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    This webinar, the fifth webinar of a series on Anticipatory Action, was called “Adopting Anticipatory Action and shock-responsive social protection to strengthen disaster preparedness and resilience: Learning from the ASEAN region”. It was co-organised with the Association of Southeast Asian Nations (ASEAN) Secretariat, in close collaboration with the Asia-Pacific Regional technical working group on Anticipatory Action and support from the European Union, by the Knowledge Sharing Platform on Resilience, within the Food and Agriculture Organization of the United Nations’ (FAO's) Office of Emergencies and Resilience. Since May 2019, the FAO-led consortium of United Nations (UN) agencies (World Food Programme, United Nations Children's Fund, UN Women), Red Cross Red Crescent Movement (German Red Cross and International Federation of Red Cross and Red Crescent Societies) and non-governmental organizations (NGOs) (Save the Children International, People in Need, and Dan Church Aid) have been implementing the Directorate-General for European Civil Protection and Humanitarian Aid Operations (DG ECHO)-funded project: Scaling up Anticipatory Action and Shock Responsive Social Protection (SRSP) with innovative use of climate risk information for disaster resilience in ASEAN. The ambition of this project was to introduce new and innovative approaches in the implementation of the ASEAN Agreement on Disaster Management and Emergency Response and its work programme. Since its inception, the project has been implementing the ASEAN Guidelines on Disaster Responsive Social Protection to support country roadmaps to incorporate it alongside Anticipatory Action. Specific target countries included: Cambodia, Myanmar, the Philippines and Viet Nam. In mid-October 2021, the project commissioned an independent external evaluation to assess the: (i) relevance of ECHO-supported interventions since 2017; (ii) efficiency and effectiveness of implementation encompassing partnerships, operational arrangements and resource utilization; (iii) achievement of results and impacts on capacity development of ASEAN member states, particularly project target countries and ASEAN; and (iv) cross-cutting issues including inclusivity and resilience. The participatory review process involved all relevant stakeholders: beneficiaries, government officials, ASEAN sector bodies, implementing UN agencies, NGO partners and others. Against this background, the webinar specifically aimed to: • present the key findings on the progress of advancing Anticipatory Action and SRSP in ASEAN (and beyond) through an institutionalized approach; • illustrate project results and lessons learned relevant to the adoption, institutionalization and sustainable financing of Anticipatory Action and SRSP, including meaningful evidence of the project’s COVID-19 cash transfer impacts on beneficiaries; and • discuss recommendations for further scaling up and sustaining the proven approaches.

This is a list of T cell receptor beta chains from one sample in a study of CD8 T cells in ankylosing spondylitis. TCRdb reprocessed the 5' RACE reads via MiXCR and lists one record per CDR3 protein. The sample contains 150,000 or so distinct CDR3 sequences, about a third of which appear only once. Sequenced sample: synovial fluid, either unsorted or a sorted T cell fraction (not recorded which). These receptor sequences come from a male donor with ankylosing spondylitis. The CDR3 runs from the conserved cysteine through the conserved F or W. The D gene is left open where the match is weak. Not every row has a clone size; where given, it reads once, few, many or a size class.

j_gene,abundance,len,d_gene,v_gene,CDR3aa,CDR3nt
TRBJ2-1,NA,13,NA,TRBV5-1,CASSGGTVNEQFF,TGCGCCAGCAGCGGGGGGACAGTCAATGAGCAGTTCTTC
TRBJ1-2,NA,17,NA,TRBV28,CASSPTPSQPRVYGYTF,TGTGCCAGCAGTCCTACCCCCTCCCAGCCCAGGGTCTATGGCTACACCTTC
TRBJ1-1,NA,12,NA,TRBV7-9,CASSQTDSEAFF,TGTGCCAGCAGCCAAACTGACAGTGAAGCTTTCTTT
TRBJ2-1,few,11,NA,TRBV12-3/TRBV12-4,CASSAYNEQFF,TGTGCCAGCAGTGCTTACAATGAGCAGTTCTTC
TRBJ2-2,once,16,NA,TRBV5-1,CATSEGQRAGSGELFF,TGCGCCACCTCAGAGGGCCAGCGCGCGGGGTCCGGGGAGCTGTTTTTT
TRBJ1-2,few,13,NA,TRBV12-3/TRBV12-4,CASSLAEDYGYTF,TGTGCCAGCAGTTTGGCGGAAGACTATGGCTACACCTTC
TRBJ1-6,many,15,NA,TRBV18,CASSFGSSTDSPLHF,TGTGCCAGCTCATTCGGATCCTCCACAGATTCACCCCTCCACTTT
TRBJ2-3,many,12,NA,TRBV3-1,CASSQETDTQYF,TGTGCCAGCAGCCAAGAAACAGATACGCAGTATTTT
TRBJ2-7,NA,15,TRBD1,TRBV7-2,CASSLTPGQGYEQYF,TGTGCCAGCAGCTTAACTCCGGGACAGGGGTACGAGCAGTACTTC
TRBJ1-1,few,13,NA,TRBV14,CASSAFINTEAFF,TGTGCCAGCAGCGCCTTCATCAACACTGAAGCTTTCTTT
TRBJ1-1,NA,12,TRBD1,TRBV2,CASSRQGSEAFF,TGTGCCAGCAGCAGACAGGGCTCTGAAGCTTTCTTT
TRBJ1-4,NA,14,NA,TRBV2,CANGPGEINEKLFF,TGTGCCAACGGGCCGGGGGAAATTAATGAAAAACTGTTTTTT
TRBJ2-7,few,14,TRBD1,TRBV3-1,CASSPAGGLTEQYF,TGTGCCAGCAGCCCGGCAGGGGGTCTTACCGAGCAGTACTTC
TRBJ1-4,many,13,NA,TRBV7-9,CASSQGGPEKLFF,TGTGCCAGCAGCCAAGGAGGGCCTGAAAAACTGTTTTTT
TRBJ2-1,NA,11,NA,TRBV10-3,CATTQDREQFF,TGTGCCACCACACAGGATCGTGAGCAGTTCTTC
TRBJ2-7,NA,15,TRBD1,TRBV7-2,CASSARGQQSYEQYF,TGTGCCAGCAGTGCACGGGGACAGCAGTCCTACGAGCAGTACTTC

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    Brochure, flyer, fact-sheet
    FAO-WFP Anticipatory Action Strategy
    Scaling up anticipatory actions to prevent food crises – September 2023
    2023
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    Recognizing that the increasing number of food crises require resources and capacities far beyond the reach of any individual organization, the Food and Agriculture Organization of the United Nations (FAO) and the World Food Programme (WFP) are partnering together to scale up the reach of Anticipatory Action. This means acting ahead of predicted hazards to mitigate acute humanitarian impacts before they fully unfold. The two agencies are committed to further strengthening collaboration on selected strategic and technical areas that bring out their comparative strengths and maximize the benefit to communities at risk of shocks to their food security. By partnering on scaling up Anticipatory Action, WFP and FAO commit to: 1. jointly deliver a comprehensive set of Anticipatory Action measures to protect people’s food security from shocks; 2. expand the geographic coverage and anticipation for different types of shocks, beyond hydrometeorological hazards, that can be predicted and affect agriculture and food security; and 3. jointly advocate for the mainstreaming of Anticipatory Action within key policies, processes and institutions, including disaster risk management, social protection and climate change adaptation to enable sustainability and greater cost efficiencies.